“We’ve just sort of been pounded in the hole from leaders about this so much over the years,” Bennett said. “We felt like we had to do something.”

But it wasn’t just the state’s call to get more kids enrolled in college that enticed Bennett and other educators at South Fremont to begin rethinking their approach to teaching. Feedback gleaned from educators at nearby BYU-Idaho suggested that many Eastern Idaho students were entering college without the writing skills necessary to succeed, Bennett said.

South Fremont’s STEAM program allows students to make the arts, including band, a central focus of their studies.

“Writing is central to almost everything you do in college, so that was one area we wanted to improve upon,” he added.

Bennett decided to form a committee of 12 South Fremont teachers to look for solutions. In terms of boosting college go-on rates, the group liked the interdisciplinary and applied approach offered through STEM, but wanted something that also provided rigorous study in the arts, from visual to musical to written.

The group soon discovered and settled on STEAM, which offers both a broader focus of material and a postsecondary emphasis.

Teachers also didn’t have to look far to start helping kids improve upon their writing, Bennett said: Common Core’s heavy emphasis on essays aimed at gauging student understanding would fit nicely, and STEAM’s broader  range of material would give students plenty to write about.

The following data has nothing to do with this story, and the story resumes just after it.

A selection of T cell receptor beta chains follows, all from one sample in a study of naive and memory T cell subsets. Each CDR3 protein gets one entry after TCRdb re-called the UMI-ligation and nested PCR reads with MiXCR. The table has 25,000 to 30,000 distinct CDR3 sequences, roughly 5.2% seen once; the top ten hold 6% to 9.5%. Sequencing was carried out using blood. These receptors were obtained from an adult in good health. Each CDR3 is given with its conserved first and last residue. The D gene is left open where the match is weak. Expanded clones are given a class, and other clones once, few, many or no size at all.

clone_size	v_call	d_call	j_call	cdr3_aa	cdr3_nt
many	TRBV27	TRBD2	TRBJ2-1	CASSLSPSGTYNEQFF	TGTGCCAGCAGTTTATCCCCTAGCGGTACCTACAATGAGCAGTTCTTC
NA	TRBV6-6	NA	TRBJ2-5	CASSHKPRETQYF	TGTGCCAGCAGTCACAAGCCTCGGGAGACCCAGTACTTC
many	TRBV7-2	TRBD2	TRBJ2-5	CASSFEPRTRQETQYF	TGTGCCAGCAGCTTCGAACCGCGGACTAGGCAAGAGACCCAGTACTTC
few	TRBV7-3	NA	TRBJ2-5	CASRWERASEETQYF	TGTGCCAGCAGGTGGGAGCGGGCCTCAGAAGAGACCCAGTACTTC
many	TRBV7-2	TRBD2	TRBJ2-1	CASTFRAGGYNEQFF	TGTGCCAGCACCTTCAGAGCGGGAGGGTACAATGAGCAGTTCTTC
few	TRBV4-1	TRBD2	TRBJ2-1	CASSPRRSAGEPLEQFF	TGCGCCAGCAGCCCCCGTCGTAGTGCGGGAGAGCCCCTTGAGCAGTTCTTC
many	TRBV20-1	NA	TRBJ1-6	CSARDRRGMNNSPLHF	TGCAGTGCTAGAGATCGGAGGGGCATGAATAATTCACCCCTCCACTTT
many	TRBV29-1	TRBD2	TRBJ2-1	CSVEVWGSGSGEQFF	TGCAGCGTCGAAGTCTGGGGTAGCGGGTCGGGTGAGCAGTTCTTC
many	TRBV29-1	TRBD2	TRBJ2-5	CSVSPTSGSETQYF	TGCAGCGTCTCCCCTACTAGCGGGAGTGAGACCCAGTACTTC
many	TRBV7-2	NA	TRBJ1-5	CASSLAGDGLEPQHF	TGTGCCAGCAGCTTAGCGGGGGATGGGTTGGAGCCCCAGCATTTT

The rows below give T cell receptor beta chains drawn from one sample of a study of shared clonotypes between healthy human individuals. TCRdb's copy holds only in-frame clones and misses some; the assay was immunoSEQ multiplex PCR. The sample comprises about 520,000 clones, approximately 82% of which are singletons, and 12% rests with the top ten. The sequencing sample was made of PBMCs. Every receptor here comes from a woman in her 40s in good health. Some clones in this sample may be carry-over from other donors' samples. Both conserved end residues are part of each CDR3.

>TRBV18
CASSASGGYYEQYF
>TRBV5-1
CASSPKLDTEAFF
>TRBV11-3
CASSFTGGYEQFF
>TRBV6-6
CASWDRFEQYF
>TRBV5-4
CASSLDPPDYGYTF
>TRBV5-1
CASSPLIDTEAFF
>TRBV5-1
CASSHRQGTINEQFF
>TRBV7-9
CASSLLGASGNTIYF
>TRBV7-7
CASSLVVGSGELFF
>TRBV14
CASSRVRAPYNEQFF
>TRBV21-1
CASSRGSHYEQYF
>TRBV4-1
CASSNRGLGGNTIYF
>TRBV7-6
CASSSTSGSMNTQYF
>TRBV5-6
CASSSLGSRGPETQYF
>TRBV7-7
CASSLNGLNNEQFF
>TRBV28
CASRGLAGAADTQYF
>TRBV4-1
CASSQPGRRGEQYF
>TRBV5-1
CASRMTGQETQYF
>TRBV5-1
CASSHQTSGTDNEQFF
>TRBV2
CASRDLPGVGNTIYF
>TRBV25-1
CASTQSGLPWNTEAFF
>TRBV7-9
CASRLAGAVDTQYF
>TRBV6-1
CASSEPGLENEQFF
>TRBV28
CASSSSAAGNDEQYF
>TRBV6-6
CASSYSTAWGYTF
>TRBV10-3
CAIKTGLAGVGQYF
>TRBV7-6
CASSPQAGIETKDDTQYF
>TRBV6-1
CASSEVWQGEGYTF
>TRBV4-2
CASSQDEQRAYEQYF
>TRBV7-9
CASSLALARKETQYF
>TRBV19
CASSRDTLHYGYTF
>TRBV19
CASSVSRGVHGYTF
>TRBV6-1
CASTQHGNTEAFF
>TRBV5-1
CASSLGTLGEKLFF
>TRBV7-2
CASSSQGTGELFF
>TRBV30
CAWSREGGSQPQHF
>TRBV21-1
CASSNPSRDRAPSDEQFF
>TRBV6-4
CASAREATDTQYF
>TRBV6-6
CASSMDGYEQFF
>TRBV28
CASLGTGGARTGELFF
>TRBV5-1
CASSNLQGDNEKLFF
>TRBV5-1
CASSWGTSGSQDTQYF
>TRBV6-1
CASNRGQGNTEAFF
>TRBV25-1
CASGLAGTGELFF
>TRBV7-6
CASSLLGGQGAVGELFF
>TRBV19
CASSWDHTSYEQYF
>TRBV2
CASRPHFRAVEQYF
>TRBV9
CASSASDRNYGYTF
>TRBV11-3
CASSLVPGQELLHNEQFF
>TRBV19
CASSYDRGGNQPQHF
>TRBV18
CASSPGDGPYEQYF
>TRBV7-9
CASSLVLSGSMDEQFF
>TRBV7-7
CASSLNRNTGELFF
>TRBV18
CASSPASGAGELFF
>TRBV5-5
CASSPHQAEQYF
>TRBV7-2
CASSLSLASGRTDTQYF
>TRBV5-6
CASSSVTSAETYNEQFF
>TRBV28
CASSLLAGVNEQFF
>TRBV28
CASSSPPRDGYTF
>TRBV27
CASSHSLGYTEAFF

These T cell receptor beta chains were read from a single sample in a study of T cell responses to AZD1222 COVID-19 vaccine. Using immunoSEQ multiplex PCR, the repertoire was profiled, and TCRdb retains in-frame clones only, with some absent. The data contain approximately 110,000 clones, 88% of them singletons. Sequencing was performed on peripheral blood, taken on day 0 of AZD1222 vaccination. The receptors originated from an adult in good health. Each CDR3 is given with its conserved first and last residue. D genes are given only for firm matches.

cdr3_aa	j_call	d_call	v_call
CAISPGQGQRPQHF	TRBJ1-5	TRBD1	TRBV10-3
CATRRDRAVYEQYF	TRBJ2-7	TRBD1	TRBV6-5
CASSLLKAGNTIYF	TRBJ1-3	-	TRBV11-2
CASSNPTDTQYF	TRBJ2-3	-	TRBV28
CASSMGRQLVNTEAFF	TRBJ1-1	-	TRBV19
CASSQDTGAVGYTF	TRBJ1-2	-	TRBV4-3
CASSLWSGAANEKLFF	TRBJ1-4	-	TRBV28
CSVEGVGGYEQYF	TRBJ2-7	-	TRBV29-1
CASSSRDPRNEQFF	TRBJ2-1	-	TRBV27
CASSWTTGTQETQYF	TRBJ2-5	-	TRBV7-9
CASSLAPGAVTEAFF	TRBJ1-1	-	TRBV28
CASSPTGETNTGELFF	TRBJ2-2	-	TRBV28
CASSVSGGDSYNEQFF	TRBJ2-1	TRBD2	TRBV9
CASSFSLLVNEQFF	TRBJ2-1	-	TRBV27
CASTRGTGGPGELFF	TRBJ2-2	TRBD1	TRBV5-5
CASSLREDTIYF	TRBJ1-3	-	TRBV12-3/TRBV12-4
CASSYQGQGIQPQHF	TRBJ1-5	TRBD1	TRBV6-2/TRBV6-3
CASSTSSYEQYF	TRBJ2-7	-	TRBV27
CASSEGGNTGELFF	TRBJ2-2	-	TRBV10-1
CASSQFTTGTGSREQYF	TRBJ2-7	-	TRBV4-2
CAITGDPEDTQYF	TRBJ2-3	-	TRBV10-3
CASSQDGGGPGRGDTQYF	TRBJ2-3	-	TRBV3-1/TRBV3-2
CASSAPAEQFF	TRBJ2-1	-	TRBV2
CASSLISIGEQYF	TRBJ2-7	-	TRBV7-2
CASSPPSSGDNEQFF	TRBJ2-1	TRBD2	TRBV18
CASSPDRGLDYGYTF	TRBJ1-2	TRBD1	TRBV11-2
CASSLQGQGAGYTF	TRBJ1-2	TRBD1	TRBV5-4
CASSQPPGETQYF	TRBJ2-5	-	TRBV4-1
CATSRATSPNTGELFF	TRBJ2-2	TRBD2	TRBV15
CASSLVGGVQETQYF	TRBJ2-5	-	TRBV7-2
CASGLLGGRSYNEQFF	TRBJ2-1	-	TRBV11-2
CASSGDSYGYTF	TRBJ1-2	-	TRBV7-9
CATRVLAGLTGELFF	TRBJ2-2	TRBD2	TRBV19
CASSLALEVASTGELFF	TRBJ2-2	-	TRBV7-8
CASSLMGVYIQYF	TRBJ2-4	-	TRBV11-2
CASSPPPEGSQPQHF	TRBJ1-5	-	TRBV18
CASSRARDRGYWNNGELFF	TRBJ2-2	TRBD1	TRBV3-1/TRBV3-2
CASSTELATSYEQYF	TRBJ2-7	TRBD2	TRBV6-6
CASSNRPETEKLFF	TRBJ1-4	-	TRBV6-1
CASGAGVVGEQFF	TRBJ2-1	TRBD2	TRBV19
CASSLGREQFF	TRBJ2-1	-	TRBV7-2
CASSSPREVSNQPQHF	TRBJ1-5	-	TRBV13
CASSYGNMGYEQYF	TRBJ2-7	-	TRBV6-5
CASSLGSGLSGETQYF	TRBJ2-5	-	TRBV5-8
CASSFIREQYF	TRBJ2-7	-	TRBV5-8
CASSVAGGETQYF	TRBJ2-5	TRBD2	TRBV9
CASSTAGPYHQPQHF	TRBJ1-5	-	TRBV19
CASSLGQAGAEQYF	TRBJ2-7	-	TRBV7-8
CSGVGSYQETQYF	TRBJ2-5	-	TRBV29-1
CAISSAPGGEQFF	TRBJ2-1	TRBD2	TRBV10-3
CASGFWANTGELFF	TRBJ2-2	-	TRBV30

How it works 

South Fremont’s STEAM program centers around “inquiry projects” that require students to showcase and evaluate in writing each semester their growing knowledge and skills in anyone of STEAM’s five major areas of focus.

These projects range from social science experiments aimed at understanding how young children view the world to mini engineering feats, like designing and building a small bridge or catapult.

The finished projects are put on display throughout the school and on two 50-inch television screens near the front entrance.

South Fremont students construct a miniature bridge as part of a STEAM project.

“We think it’s important to recognize the work they do,” Bennett said.

Though students get to choose what to create, they must complete specific Common Core writing prompts tied to their area of focus. For example, art projects can range from creative stories and sculptures to playing in the school band, but all students within the artistic area of focus must address the following Core-aligned questions in writing:

  • “What have I created that is aesthetically pleasing by using painting, sculpture, drawing, music, dance, wood, metal, food, fabric, words, or other medium?
  • “How have I made it aesthetically pleasing?”

To better prepare students for the rigors of college, Bennett said, teachers are holding the quality of writing to a much higher standard. Teachers grade the essays with the help of a detailed rubric, which either gives the kids all the points or no points for the required portion of the assignment.

“(Students) are granted three minor mistakes when we grade their paper,” Bennett said. “These include minor errors, such as a missed comma. Anything beyond that and the kids have to fix their papers and resubmit.”